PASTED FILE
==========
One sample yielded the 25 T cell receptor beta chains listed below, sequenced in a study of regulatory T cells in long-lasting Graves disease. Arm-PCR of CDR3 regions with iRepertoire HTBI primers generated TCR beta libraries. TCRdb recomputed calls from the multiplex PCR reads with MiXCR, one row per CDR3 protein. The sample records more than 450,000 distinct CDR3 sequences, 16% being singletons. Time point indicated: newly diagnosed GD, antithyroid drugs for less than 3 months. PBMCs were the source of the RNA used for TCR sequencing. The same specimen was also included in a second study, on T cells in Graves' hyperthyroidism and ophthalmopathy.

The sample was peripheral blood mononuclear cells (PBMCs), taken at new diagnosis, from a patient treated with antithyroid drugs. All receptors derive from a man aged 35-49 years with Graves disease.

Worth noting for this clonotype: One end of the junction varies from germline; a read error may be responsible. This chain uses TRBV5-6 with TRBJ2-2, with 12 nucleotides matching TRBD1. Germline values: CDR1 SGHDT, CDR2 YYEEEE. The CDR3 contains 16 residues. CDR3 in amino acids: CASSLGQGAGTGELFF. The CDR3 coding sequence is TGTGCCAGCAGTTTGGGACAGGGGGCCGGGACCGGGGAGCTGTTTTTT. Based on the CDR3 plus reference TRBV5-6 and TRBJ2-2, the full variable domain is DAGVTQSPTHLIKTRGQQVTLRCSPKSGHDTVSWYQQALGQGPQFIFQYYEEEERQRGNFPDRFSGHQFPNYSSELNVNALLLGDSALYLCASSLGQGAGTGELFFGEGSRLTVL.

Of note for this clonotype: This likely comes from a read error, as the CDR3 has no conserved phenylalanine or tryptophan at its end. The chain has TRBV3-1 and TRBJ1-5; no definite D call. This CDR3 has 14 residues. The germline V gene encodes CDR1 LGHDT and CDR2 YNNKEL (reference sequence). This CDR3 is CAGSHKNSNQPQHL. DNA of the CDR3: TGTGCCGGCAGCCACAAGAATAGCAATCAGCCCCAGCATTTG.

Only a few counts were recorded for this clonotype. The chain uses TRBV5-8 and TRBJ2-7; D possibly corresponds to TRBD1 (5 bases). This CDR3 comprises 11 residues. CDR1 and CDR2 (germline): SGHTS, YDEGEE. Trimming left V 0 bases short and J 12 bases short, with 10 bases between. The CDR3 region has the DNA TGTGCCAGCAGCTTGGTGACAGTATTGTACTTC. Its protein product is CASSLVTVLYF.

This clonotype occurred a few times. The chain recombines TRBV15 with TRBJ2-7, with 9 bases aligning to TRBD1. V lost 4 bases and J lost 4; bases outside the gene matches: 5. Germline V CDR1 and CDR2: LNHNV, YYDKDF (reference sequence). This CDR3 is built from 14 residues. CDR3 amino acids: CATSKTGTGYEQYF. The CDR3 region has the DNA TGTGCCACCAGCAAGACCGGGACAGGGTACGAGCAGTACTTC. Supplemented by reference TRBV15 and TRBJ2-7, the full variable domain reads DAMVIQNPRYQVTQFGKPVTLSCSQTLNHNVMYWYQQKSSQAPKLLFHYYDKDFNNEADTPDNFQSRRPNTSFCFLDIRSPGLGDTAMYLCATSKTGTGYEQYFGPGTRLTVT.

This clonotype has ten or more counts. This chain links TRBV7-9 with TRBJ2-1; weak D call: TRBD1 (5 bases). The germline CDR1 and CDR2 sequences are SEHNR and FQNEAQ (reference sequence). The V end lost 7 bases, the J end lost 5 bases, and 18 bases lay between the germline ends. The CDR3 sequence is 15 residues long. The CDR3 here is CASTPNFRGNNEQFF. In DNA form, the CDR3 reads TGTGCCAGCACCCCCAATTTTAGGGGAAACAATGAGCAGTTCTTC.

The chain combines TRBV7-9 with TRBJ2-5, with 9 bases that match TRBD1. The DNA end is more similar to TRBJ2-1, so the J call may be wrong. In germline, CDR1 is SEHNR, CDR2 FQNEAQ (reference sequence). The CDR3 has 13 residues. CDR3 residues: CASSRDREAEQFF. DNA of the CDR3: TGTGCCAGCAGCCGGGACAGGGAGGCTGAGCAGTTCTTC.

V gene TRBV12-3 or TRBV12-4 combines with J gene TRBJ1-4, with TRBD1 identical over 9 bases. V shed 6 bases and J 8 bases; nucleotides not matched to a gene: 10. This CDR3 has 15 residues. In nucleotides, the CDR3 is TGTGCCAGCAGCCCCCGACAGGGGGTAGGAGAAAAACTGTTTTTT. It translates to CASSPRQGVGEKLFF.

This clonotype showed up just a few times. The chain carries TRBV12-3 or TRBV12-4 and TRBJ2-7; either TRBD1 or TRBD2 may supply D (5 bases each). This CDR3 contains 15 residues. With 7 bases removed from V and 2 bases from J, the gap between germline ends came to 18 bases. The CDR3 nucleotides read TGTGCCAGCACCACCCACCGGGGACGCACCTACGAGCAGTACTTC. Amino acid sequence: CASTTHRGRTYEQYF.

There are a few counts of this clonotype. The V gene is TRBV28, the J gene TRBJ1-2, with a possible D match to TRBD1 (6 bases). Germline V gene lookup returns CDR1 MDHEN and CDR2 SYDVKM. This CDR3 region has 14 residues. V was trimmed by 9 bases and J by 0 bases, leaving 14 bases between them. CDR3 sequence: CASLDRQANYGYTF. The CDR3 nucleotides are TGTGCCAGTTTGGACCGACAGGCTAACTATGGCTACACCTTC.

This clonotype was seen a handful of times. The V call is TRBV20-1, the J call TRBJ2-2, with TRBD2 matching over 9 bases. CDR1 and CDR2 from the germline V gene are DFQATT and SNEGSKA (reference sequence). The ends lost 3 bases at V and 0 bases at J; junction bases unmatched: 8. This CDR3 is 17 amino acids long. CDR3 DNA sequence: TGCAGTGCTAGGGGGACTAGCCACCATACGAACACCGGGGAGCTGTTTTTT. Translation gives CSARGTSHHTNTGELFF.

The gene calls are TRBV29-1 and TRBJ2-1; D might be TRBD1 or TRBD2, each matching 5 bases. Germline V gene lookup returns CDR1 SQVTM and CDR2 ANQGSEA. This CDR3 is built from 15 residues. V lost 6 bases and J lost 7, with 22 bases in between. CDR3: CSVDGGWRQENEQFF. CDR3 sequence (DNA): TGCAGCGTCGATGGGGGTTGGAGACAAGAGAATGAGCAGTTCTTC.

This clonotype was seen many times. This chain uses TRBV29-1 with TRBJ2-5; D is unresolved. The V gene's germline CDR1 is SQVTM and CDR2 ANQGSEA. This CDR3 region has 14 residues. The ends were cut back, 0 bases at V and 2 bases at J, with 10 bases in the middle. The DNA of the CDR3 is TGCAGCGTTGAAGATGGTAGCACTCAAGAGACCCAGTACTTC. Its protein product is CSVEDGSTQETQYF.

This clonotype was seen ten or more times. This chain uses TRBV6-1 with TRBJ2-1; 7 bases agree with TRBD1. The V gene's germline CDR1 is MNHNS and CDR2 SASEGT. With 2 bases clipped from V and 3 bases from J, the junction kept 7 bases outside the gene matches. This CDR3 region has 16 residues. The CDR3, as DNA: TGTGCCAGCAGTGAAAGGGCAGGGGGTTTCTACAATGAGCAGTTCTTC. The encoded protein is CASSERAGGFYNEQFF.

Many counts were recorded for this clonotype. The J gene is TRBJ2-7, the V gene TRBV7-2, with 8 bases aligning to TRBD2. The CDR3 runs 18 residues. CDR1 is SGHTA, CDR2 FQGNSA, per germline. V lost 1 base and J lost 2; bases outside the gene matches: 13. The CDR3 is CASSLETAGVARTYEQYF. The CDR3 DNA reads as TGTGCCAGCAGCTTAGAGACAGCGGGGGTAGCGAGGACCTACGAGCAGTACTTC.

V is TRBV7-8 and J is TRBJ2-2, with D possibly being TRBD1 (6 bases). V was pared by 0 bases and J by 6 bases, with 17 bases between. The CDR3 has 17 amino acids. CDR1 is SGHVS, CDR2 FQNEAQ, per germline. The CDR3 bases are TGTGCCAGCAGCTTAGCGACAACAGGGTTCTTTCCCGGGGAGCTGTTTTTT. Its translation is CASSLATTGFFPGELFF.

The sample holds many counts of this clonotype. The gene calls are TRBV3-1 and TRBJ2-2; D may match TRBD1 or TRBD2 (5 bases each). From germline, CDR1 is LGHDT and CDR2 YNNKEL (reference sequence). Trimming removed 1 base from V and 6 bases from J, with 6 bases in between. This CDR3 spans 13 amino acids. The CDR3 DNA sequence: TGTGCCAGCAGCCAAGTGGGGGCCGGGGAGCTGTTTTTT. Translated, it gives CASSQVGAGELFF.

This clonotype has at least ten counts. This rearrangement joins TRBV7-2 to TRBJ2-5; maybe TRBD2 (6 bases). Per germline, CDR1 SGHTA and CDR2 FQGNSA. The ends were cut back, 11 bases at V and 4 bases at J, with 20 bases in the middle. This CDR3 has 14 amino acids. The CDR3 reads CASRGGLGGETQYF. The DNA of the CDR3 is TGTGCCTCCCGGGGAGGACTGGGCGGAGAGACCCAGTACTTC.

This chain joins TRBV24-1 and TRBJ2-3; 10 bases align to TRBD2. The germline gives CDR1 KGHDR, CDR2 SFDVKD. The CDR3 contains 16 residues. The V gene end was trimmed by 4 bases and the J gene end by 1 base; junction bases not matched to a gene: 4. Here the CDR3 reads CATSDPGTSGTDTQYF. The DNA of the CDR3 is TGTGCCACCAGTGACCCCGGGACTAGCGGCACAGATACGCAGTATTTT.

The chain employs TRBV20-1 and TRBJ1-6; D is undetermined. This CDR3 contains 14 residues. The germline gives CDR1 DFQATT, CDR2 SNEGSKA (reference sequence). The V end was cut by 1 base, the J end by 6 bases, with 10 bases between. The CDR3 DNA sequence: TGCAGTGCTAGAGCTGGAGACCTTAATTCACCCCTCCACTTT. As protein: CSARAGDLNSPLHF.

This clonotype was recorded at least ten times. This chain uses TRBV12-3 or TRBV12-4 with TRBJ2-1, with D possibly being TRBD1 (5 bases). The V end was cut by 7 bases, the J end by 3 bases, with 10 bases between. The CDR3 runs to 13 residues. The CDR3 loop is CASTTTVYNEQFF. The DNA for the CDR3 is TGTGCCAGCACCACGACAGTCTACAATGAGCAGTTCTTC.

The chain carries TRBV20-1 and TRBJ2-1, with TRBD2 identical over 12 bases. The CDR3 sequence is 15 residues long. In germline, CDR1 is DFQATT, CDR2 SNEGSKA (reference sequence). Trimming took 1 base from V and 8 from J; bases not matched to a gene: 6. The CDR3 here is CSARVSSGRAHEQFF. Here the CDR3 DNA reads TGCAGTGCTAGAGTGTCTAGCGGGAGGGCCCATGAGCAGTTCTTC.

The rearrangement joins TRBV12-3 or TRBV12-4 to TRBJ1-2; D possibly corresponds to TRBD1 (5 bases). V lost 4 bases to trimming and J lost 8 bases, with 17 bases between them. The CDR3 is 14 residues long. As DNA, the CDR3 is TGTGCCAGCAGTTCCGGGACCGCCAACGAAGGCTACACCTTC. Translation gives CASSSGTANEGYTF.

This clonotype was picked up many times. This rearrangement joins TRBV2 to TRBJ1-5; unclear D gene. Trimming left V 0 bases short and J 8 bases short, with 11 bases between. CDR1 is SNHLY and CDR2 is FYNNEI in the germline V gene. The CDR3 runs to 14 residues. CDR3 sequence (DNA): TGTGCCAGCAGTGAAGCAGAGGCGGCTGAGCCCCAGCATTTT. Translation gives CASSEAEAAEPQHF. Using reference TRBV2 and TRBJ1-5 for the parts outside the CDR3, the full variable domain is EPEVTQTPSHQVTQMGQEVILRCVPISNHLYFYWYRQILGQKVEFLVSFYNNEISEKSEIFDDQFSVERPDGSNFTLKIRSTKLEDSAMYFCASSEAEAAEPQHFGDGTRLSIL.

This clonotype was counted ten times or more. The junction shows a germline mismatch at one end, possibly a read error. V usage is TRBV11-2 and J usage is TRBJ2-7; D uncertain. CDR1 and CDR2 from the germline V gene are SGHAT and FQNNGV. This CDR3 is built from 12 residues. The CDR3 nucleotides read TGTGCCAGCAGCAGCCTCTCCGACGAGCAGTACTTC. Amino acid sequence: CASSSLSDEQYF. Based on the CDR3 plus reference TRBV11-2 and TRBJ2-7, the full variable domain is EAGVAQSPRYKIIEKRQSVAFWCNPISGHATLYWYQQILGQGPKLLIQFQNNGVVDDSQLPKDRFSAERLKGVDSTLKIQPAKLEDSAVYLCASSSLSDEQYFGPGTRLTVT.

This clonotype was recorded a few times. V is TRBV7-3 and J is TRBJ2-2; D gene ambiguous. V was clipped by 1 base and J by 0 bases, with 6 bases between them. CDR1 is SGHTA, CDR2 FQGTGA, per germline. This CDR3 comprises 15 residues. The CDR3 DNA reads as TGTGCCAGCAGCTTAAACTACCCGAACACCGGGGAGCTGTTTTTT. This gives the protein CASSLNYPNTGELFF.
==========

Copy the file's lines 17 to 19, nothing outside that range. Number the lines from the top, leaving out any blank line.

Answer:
V is TRBV7-8 and J is TRBJ2-2, with D possibly being TRBD1 (6 bases). V was pared by 0 bases and J by 6 bases, with 17 bases between. The CDR3 has 17 amino acids. CDR1 is SGHVS, CDR2 FQNEAQ, per germline. The CDR3 bases are TGTGCCAGCAGCTTAGCGACAACAGGGTTCTTTCCCGGGGAGCTGTTTTTT. Its translation is CASSLATTGFFPGELFF.

The sample holds many counts of this clonotype. The gene calls are TRBV3-1 and TRBJ2-2; D may match TRBD1 or TRBD2 (5 bases each). From germline, CDR1 is LGHDT and CDR2 YNNKEL (reference sequence). Trimming removed 1 base from V and 6 bases from J, with 6 bases in between. This CDR3 spans 13 amino acids. The CDR3 DNA sequence: TGTGCCAGCAGCCAAGTGGGGGCCGGGGAGCTGTTTTTT. Translated, it gives CASSQVGAGELFF.

This clonotype has at least ten counts. This rearrangement joins TRBV7-2 to TRBJ2-5; maybe TRBD2 (6 bases). Per germline, CDR1 SGHTA and CDR2 FQGNSA. The ends were cut back, 11 bases at V and 4 bases at J, with 20 bases in the middle. This CDR3 has 14 amino acids. The CDR3 reads CASRGGLGGETQYF. The DNA of the CDR3 is TGTGCCTCCCGGGGAGGACTGGGCGGAGAGACCCAGTACTTC.